Growing tropical-looking plants in the Phoenix, Arizona area. With wiener dogs.

January 3, 2018

How to trim an agave

Agaves are beautiful plants for the desert landscape. They use precious little water, don't mind the extremes of hot and cold, and while they're not really "tropical" they're a nice complement to tropical plants. They do require a few tricks to keep them looking their best, but luckily, it's easy.

First of all, they're deadly deadly deadly sharp. Be sure to plant them well away from where anyone would be walking, or even if they strayed a bit off the path. If you put them where people can be jabbed by them, or children can run into them, I hate you. So don't do that. I know you won't.

After finding a safe place to plant your agave, you will find that, like all other plants, it will grow, and need to be trimmed, or it'll look ratty. I have a strong opinion about how my plants, and trees, should look, and it includes trimming. That's the difference between a garden and just out in the wild, care.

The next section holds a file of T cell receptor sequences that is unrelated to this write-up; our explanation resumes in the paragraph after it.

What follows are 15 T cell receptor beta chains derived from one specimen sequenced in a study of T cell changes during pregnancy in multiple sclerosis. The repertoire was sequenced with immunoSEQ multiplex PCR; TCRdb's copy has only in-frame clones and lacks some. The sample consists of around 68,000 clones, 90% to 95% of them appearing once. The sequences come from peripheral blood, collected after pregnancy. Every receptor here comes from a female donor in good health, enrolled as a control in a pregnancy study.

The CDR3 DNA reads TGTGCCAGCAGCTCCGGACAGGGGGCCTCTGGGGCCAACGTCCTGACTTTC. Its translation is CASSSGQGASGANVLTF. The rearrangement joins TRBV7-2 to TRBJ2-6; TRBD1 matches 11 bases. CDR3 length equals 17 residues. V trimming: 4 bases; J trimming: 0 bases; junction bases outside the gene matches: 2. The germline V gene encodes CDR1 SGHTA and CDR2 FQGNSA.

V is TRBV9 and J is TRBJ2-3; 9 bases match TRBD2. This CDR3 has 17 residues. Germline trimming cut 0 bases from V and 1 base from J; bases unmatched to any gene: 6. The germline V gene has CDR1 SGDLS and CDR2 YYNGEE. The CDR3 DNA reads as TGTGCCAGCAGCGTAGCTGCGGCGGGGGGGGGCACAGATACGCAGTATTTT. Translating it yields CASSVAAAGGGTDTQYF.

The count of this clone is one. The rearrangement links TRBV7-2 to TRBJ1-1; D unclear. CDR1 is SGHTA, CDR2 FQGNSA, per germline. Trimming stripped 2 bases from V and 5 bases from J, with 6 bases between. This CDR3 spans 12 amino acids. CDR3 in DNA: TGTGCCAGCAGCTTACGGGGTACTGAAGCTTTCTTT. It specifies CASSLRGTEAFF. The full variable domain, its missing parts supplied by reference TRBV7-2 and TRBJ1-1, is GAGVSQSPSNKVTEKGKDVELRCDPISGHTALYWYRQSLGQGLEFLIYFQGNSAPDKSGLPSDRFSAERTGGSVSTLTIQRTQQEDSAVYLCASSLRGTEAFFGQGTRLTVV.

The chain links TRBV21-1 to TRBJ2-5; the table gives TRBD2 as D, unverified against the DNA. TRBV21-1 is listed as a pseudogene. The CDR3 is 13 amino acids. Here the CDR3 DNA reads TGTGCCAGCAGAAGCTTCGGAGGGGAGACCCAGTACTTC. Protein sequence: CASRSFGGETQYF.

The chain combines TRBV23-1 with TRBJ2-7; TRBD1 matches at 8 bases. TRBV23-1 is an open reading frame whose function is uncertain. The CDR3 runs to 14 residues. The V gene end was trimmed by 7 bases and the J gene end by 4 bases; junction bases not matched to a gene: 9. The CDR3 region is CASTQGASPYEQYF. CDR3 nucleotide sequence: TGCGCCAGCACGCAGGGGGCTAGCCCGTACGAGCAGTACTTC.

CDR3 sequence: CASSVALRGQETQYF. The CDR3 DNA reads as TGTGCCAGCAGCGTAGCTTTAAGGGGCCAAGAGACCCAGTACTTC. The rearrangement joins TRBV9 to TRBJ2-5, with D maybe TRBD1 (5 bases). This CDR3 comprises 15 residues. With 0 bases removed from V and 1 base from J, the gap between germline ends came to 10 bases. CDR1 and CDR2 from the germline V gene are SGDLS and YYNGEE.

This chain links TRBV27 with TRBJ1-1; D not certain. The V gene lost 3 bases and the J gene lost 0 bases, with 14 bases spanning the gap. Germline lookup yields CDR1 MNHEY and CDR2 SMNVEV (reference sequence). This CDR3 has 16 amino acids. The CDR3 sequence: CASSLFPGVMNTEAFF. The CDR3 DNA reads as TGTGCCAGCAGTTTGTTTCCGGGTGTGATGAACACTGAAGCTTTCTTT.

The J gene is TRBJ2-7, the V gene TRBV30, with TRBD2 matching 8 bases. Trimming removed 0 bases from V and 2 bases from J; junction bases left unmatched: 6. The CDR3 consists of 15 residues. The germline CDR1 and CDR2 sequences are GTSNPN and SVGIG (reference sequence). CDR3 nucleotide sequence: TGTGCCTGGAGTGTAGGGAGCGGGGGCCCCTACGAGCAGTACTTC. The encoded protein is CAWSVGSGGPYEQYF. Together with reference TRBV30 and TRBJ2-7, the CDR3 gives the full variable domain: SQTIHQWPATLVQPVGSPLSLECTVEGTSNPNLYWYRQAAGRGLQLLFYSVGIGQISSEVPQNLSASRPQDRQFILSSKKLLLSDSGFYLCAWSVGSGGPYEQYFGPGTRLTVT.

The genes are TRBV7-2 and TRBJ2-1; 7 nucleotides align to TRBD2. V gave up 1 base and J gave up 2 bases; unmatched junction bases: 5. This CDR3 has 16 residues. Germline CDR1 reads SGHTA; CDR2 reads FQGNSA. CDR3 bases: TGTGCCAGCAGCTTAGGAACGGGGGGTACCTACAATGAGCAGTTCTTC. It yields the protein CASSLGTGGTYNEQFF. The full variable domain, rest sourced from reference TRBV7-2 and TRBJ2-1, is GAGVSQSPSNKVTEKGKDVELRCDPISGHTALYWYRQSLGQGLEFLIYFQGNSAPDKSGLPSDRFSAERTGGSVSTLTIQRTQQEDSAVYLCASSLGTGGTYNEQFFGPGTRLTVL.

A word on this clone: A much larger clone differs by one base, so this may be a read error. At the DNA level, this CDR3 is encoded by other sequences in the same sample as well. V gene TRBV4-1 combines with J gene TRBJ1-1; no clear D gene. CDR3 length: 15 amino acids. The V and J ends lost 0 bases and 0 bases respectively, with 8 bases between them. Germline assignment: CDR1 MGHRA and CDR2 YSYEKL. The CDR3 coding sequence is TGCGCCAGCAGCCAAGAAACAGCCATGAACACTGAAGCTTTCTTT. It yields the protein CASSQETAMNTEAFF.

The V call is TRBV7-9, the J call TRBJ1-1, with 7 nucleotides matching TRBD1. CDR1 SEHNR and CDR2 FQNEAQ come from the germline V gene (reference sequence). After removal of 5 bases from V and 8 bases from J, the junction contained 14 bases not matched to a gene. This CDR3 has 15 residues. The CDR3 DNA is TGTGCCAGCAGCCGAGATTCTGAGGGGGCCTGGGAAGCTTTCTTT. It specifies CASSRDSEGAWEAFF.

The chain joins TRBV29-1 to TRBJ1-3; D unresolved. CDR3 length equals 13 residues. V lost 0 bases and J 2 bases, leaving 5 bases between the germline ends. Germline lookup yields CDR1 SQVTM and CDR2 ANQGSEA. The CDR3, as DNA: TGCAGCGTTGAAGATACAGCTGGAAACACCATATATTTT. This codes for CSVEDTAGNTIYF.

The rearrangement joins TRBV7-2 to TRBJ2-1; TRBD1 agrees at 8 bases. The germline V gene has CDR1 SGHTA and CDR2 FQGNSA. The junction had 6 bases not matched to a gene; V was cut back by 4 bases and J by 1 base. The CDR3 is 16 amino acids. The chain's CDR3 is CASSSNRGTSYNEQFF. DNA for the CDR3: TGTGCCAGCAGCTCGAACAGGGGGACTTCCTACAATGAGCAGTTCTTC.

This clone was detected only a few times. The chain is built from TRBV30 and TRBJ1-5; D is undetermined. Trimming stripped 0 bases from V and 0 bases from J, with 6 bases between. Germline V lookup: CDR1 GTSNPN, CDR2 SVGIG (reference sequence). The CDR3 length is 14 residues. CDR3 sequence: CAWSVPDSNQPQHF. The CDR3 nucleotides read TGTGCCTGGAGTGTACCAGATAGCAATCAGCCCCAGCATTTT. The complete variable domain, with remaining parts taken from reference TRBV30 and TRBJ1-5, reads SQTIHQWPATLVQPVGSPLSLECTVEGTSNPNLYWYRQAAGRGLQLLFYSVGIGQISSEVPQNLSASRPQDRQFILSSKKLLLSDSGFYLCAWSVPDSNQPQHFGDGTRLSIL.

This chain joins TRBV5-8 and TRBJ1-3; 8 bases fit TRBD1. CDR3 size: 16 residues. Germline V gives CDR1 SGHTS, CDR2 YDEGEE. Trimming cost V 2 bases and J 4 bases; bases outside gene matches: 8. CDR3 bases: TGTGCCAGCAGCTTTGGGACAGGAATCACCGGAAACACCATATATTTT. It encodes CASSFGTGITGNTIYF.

Gauntlet gloves and a gardening knife. You can get them at any garden center.

You can trim agaves anytime of the year, but I recommend not doing it in the middle of a Phoenix summer, and that's just for your comfort. The agave won't mind. You are going to need a few things: A gardening knife, gauntlet gloves, a tarp (or an old shower curtain) and a "butt cushion" (I use one of my outdoor pillows). I also recommend that you take a deep breath, and take your time. Rushing out to the garden and trying to do this in ten minutes with some snippers will just make the plant look terrible, and besides, you'll probably leave blood all over it (which also looks terrible).

Lay out the tarp next to the plant to be trimmed and sit down. Using the gardening knife, make a quick cut at the base, one quick motion. That's what gives the beautiful cut edge that you see in the photo. If it's raggedy, take a deep breath, and cut again. It takes some practice, but you'll get it. Then put the cut frond on the tarp, and adjust your seating area. Move all around the plant. No, don't do this leaning over, or with snippers. No. No. Like I say, take your time, get in position, and then slice very quickly. The setup takes take and the cut takes less than a second.

Once it's all done, grab the tarp and carry away the cut fronds, and then water the plant. It will look great! You'll need to do this about once a year.

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